What is the Effect of DRA ’05
First, the CURRENT CALIFORNIA eligibility rules for LTC Medi-Cal can be easily found at
where the list is for a married couple. The Well Spouse can own $120,900 as the CSRA/Community Spouse Resource Allowance and choose either the Name-On-The-Check (where each spouse keeps their own income) or choose the Joint Income Rule (to receive the $3,023/month MMMNA/Minimum Monthly Maintenance Need Allowance) to live at home while the Ill Spouse is at a SNF/Skilled Nursing Facility or ALF-W/Assisted Living Facility-Waiver. (What is ‘waived’ is the requirement of 24/7 medical care with on-duty nursing staff being present.)
You should be able to locate the LTC Medi-Cal application office in all 58 California Counties at http://www.dhs.ca.gov/mcs/medi-calhome/CountyListing1.htm
Second, the federal DEFICENT REDUCTION ACT of 2005 (aka “DRA ’05”) was signed by President Bush on 2/8/2006. The purpose of this Act was to reduce the federal deficit. To many, this sounded like a good idea. However, Chapters 2 and 3 of this Act radically change the eligibility rules for seniors and disabled persons for Medic-Aid. This Act is adversely affecting the Eligibility of seniors and disabled residing in other states, other than California.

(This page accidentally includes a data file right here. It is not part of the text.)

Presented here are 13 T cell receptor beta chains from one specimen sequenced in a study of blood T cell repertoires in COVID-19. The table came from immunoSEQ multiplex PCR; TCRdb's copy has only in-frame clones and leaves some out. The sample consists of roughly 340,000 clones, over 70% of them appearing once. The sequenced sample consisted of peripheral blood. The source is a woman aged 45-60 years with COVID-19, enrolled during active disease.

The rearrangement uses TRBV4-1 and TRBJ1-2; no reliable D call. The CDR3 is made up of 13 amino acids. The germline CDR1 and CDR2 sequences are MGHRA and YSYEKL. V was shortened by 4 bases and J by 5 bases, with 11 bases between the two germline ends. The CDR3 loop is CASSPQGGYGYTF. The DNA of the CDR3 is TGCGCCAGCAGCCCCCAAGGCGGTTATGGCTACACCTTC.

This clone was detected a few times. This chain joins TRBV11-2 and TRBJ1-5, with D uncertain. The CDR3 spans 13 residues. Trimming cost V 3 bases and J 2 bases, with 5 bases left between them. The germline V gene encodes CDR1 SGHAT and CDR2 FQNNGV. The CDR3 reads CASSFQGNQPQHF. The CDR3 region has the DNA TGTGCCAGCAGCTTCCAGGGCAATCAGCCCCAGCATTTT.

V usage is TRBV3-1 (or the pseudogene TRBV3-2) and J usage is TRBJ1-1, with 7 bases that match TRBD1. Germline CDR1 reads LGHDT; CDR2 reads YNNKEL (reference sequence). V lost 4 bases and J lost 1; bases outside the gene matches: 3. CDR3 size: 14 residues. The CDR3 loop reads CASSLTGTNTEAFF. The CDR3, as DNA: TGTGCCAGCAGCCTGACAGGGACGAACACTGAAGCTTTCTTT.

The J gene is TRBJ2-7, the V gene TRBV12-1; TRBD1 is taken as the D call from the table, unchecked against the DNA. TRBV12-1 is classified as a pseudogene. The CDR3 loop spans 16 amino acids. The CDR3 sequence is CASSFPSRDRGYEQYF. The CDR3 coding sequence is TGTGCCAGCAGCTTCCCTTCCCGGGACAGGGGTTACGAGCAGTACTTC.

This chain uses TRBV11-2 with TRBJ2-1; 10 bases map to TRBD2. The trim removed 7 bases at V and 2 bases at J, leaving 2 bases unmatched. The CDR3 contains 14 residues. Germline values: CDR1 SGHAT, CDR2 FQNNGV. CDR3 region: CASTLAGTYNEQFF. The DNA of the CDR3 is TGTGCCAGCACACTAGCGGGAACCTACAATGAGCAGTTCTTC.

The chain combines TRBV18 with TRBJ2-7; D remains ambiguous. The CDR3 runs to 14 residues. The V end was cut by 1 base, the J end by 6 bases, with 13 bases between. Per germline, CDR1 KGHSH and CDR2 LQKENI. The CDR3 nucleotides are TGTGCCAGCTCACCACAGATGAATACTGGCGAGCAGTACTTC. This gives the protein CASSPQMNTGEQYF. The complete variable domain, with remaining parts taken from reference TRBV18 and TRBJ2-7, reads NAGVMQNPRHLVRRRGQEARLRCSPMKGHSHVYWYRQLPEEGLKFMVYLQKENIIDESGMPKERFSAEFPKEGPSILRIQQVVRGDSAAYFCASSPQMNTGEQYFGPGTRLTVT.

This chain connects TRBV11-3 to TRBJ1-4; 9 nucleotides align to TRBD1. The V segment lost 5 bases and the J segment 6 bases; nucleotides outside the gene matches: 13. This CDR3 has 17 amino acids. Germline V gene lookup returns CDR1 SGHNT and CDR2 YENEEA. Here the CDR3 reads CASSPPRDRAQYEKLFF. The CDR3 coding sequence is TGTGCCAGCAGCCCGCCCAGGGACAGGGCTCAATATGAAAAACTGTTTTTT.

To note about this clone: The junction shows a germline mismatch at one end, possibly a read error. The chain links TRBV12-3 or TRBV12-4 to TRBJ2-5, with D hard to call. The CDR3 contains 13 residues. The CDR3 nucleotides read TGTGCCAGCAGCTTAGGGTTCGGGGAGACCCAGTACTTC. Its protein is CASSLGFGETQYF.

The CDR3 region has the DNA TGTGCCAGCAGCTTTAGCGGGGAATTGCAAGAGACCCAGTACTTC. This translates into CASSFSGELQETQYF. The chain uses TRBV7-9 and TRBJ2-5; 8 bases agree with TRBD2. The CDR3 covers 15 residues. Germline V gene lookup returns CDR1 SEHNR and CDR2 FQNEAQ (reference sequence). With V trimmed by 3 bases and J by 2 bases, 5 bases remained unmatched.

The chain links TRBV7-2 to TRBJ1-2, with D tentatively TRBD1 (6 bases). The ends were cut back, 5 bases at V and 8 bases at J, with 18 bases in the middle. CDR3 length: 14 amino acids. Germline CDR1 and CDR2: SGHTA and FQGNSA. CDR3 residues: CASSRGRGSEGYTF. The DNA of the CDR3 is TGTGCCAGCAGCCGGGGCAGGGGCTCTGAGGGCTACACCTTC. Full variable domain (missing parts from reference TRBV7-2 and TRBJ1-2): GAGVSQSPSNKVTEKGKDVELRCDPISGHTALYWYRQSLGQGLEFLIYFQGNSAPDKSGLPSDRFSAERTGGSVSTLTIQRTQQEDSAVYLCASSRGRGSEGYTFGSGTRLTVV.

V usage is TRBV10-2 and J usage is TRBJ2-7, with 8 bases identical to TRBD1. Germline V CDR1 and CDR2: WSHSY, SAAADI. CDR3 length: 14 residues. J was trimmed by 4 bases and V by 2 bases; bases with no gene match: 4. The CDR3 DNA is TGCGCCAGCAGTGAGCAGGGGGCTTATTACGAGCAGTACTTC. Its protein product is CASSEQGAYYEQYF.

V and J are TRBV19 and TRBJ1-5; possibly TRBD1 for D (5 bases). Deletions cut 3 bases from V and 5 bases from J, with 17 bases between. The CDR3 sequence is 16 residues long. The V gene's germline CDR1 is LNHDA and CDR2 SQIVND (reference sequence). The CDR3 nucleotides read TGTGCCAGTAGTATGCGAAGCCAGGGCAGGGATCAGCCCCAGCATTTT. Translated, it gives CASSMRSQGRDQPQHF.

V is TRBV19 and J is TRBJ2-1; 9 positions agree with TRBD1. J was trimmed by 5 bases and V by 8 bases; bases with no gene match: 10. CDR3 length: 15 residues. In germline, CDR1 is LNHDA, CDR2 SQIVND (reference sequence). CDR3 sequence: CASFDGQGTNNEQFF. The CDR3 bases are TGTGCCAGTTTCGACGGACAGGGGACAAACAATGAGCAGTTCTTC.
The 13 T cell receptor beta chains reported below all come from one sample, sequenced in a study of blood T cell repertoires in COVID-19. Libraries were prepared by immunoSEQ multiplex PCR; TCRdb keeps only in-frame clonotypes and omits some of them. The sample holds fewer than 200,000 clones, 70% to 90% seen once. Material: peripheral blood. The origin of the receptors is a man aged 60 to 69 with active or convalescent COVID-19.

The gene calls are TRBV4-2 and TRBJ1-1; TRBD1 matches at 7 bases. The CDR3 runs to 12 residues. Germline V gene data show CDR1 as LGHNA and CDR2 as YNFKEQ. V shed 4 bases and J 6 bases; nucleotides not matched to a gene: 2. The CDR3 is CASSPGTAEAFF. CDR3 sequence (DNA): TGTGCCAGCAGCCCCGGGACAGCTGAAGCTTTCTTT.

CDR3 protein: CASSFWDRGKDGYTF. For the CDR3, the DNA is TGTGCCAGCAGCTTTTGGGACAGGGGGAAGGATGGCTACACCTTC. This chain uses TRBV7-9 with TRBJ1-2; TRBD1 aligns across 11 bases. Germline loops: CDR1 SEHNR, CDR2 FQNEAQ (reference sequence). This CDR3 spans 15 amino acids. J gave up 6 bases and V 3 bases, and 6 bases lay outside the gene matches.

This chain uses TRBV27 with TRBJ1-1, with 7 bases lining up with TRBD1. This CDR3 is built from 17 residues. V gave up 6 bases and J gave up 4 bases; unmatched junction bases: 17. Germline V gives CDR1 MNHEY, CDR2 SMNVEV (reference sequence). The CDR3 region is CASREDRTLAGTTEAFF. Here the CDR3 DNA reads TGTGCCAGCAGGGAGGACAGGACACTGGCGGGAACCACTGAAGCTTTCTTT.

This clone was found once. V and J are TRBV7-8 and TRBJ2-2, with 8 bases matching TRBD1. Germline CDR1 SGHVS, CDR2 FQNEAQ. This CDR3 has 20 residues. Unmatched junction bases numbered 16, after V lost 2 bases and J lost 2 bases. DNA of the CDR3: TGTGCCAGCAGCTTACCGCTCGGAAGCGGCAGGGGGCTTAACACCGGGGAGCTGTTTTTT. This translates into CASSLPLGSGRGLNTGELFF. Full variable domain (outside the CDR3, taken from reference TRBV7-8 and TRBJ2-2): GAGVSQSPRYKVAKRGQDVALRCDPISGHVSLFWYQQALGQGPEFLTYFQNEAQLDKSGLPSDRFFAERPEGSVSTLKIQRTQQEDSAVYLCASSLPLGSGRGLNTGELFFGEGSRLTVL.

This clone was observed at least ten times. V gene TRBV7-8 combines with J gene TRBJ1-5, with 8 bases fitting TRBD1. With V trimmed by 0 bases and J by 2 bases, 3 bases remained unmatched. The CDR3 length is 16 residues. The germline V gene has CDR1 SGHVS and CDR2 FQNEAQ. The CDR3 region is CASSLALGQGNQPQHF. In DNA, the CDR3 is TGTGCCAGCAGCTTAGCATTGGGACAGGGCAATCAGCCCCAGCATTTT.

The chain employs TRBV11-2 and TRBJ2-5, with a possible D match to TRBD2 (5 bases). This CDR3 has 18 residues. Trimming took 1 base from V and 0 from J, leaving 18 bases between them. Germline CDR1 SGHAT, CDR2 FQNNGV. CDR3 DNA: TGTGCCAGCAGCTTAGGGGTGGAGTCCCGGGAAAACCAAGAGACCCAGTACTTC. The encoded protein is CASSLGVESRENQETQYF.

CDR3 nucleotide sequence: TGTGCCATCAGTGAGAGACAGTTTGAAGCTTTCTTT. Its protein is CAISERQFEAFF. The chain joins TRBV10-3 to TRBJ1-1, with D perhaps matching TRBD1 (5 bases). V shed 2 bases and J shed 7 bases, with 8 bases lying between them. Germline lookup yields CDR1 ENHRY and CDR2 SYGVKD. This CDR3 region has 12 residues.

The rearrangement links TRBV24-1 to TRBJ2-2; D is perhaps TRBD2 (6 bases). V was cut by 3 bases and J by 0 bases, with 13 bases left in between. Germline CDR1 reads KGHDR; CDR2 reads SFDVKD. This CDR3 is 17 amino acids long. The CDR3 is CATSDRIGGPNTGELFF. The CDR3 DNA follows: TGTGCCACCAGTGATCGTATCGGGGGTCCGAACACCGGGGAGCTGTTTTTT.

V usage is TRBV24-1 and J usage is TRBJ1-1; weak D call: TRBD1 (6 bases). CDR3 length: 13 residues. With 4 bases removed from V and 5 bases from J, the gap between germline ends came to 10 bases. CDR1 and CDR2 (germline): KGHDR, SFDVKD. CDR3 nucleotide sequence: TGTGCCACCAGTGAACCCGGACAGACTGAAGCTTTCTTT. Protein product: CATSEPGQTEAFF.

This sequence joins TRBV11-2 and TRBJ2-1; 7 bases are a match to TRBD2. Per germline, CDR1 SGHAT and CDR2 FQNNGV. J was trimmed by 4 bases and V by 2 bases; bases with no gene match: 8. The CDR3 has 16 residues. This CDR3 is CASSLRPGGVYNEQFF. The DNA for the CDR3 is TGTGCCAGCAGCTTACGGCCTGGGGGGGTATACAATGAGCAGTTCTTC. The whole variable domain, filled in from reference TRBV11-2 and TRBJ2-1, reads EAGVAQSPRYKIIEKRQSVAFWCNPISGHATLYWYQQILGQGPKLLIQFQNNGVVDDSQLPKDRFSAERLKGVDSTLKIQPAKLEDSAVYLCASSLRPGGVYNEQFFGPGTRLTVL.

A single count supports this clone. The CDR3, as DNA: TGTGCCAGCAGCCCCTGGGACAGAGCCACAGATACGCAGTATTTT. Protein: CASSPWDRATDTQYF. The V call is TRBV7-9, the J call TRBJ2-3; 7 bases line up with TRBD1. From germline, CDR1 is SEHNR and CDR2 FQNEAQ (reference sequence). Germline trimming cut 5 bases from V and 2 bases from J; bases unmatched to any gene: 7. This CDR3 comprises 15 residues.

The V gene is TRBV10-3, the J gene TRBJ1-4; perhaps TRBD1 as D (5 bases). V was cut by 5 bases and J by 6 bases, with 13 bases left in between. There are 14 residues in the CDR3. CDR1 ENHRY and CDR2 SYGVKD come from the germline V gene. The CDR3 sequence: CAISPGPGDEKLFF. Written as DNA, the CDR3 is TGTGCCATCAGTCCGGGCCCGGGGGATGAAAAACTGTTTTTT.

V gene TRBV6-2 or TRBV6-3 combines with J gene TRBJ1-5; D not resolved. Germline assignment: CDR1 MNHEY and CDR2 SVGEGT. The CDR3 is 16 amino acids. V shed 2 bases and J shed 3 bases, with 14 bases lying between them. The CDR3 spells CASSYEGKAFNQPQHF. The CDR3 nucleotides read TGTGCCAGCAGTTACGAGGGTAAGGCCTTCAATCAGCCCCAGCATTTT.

Third, at the present time, these changes are NOT yet affecting California residents, where the program is called “Medi-Cal”. California has long been more generous, in its Medi-Cal program, than the federal Medic-Aid program’s limits, which is a partial reimbursement for the California Medi-Cal outflows for care. For example, Californians have been allowed larger CSRA and MMMNA limits, more generous calculations for additional assets, and a shorter look-back period. At the coverage level, California has provided more care than other states, too. All of these statements can be supported by the federal GAO statistics and the Governors’ comparisons with each other, at their Governors’ Conference. And because of the coming wave of Baby-Boomers, those in charge have been comparing numbers, though sometimes not for the same elements.
While California is not yet operating under the DRA ’05 rules, it is possible that moving a Senior or Disabled Person from California to another state which is operating under the more limited federal rules could create unintended consequences: Ineligibility there in the other state, despite Eligibility here in California. So if you are planning a move, please first check out the receiving state’s rules to ensure that all will be as you wish.